A senior Kuwaiti official said later that Kuwait, which has an army of 10,000 men and a navy that consists of eight ships, was in the process of obtaining sophisticated anti-missile defenses. He gave no details but was quoted as predicting that Kuwait’s vulnerability to attack “would not continue.”

According to a Defense Ministry statement, the missile involved in Thursday’s attack was launched from an Iranian position on the Faw Peninsula in southern Iraq, about 50 miles north of Kuwait. The same type of missile was used by Iran last week in attacking the American-flagged tanker Sea Isle City and the American-owned tanker Sungari, which is registered in Liberia.

One Worker Hospitalized

Of the three oil workers injured Thursday, one was hospitalized with a leg injury. The fire, which was extinguished by Kuwaiti workers, apparently involved diesel fuel that is stored on the terminal for use in pumps. The crude oil did not ignite.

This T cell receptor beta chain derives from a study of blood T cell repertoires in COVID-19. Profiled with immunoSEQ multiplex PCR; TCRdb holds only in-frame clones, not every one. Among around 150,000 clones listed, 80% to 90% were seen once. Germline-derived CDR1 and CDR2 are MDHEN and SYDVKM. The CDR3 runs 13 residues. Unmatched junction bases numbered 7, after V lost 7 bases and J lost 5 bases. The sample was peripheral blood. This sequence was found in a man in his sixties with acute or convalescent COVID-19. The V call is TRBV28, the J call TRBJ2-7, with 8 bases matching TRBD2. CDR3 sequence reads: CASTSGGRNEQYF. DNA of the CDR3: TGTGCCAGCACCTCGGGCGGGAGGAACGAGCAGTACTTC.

The Al Ahmadi terminal is a 1,000-foot-long man-made island that is used to load crude oil into supertankers that are too large to come alongside an onshore pier.


The terminal, which lies 10 miles off the port of Al Ahmadi, is a dense complex of pipes, pumps and tanks, the heart of which is a central platform, 250 feet in length, that towers 100 feet above the ocean. It is designed so that two supertankers can load crude oil at the same time.

Loading Area Empty

The Kuwaiti oil minister, Sheik Ali al Khalifa al Sabah, said in an interview that there were no ships in the loading area at the time of the attack. He said it is believed that it was the central structure that attracted the missile’s homing radar.